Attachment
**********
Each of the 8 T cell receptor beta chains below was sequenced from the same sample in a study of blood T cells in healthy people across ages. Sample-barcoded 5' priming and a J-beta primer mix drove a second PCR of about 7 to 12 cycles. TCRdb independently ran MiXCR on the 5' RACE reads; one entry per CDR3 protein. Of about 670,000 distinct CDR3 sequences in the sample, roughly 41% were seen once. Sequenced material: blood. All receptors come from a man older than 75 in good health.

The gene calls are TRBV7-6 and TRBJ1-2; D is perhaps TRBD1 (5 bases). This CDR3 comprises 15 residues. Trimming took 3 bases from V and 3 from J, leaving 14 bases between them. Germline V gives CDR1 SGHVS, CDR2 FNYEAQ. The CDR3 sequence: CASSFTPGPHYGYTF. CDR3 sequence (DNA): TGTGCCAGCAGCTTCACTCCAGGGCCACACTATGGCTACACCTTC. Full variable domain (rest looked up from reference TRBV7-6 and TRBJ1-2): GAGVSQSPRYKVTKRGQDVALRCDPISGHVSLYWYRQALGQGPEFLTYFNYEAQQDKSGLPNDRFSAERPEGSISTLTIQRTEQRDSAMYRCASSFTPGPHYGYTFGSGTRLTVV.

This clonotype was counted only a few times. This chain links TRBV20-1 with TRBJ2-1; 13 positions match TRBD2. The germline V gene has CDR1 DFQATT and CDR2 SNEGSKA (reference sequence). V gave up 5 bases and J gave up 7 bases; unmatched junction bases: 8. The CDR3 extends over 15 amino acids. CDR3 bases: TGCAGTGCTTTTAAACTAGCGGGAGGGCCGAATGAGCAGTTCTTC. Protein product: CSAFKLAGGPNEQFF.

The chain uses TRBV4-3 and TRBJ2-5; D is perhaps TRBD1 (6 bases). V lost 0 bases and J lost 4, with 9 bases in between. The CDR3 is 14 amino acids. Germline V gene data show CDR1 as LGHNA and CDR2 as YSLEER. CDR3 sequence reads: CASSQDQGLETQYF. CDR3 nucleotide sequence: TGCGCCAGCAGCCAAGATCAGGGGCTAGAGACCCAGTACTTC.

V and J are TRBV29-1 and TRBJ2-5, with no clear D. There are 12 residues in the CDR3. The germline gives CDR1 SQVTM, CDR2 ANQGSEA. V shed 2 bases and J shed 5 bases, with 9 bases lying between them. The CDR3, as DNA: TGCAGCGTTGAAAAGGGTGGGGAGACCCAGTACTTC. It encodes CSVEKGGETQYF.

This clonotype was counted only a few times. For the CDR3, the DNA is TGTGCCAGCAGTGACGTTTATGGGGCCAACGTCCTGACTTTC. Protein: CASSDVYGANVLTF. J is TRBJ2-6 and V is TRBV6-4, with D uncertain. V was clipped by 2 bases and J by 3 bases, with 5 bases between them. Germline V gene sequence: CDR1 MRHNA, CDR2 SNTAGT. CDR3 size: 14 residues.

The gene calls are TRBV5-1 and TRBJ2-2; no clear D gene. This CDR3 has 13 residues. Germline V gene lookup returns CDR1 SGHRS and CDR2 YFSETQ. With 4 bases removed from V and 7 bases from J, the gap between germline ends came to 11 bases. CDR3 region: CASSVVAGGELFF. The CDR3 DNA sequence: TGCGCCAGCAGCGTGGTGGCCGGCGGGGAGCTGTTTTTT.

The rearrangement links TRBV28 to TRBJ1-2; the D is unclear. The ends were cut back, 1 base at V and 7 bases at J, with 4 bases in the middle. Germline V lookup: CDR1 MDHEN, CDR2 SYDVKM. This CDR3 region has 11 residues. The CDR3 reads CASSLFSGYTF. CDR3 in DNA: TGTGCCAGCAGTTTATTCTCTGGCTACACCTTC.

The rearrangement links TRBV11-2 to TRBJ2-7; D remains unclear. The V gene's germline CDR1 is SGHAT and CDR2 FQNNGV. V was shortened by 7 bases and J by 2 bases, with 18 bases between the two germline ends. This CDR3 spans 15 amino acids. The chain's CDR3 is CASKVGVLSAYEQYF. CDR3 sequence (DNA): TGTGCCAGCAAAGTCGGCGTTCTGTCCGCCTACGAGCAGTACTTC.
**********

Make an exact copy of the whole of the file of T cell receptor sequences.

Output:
Each of the 8 T cell receptor beta chains below was sequenced from the same sample in a study of blood T cells in healthy people across ages. Sample-barcoded 5' priming and a J-beta primer mix drove a second PCR of about 7 to 12 cycles. TCRdb independently ran MiXCR on the 5' RACE reads; one entry per CDR3 protein. Of about 670,000 distinct CDR3 sequences in the sample, roughly 41% were seen once. Sequenced material: blood. All receptors come from a man older than 75 in good health.

The gene calls are TRBV7-6 and TRBJ1-2; D is perhaps TRBD1 (5 bases). This CDR3 comprises 15 residues. Trimming took 3 bases from V and 3 from J, leaving 14 bases between them. Germline V gives CDR1 SGHVS, CDR2 FNYEAQ. The CDR3 sequence: CASSFTPGPHYGYTF. CDR3 sequence (DNA): TGTGCCAGCAGCTTCACTCCAGGGCCACACTATGGCTACACCTTC. Full variable domain (rest looked up from reference TRBV7-6 and TRBJ1-2): GAGVSQSPRYKVTKRGQDVALRCDPISGHVSLYWYRQALGQGPEFLTYFNYEAQQDKSGLPNDRFSAERPEGSISTLTIQRTEQRDSAMYRCASSFTPGPHYGYTFGSGTRLTVV.

This clonotype was counted only a few times. This chain links TRBV20-1 with TRBJ2-1; 13 positions match TRBD2. The germline V gene has CDR1 DFQATT and CDR2 SNEGSKA (reference sequence). V gave up 5 bases and J gave up 7 bases; unmatched junction bases: 8. The CDR3 extends over 15 amino acids. CDR3 bases: TGCAGTGCTTTTAAACTAGCGGGAGGGCCGAATGAGCAGTTCTTC. Protein product: CSAFKLAGGPNEQFF.

The chain uses TRBV4-3 and TRBJ2-5; D is perhaps TRBD1 (6 bases). V lost 0 bases and J lost 4, with 9 bases in between. The CDR3 is 14 amino acids. Germline V gene data show CDR1 as LGHNA and CDR2 as YSLEER. CDR3 sequence reads: CASSQDQGLETQYF. CDR3 nucleotide sequence: TGCGCCAGCAGCCAAGATCAGGGGCTAGAGACCCAGTACTTC.

V and J are TRBV29-1 and TRBJ2-5, with no clear D. There are 12 residues in the CDR3. The germline gives CDR1 SQVTM, CDR2 ANQGSEA. V shed 2 bases and J shed 5 bases, with 9 bases lying between them. The CDR3, as DNA: TGCAGCGTTGAAAAGGGTGGGGAGACCCAGTACTTC. It encodes CSVEKGGETQYF.

This clonotype was counted only a few times. For the CDR3, the DNA is TGTGCCAGCAGTGACGTTTATGGGGCCAACGTCCTGACTTTC. Protein: CASSDVYGANVLTF. J is TRBJ2-6 and V is TRBV6-4, with D uncertain. V was clipped by 2 bases and J by 3 bases, with 5 bases between them. Germline V gene sequence: CDR1 MRHNA, CDR2 SNTAGT. CDR3 size: 14 residues.

The gene calls are TRBV5-1 and TRBJ2-2; no clear D gene. This CDR3 has 13 residues. Germline V gene lookup returns CDR1 SGHRS and CDR2 YFSETQ. With 4 bases removed from V and 7 bases from J, the gap between germline ends came to 11 bases. CDR3 region: CASSVVAGGELFF. The CDR3 DNA sequence: TGCGCCAGCAGCGTGGTGGCCGGCGGGGAGCTGTTTTTT.

The rearrangement links TRBV28 to TRBJ1-2; the D is unclear. The ends were cut back, 1 base at V and 7 bases at J, with 4 bases in the middle. Germline V lookup: CDR1 MDHEN, CDR2 SYDVKM. This CDR3 region has 11 residues. The CDR3 reads CASSLFSGYTF. CDR3 in DNA: TGTGCCAGCAGTTTATTCTCTGGCTACACCTTC.

The rearrangement links TRBV11-2 to TRBJ2-7; D remains unclear. The V gene's germline CDR1 is SGHAT and CDR2 FQNNGV. V was shortened by 7 bases and J by 2 bases, with 18 bases between the two germline ends. This CDR3 spans 15 amino acids. The chain's CDR3 is CASKVGVLSAYEQYF. CDR3 sequence (DNA): TGTGCCAGCAAAGTCGGCGTTCTGTCCGCCTACGAGCAGTACTTC.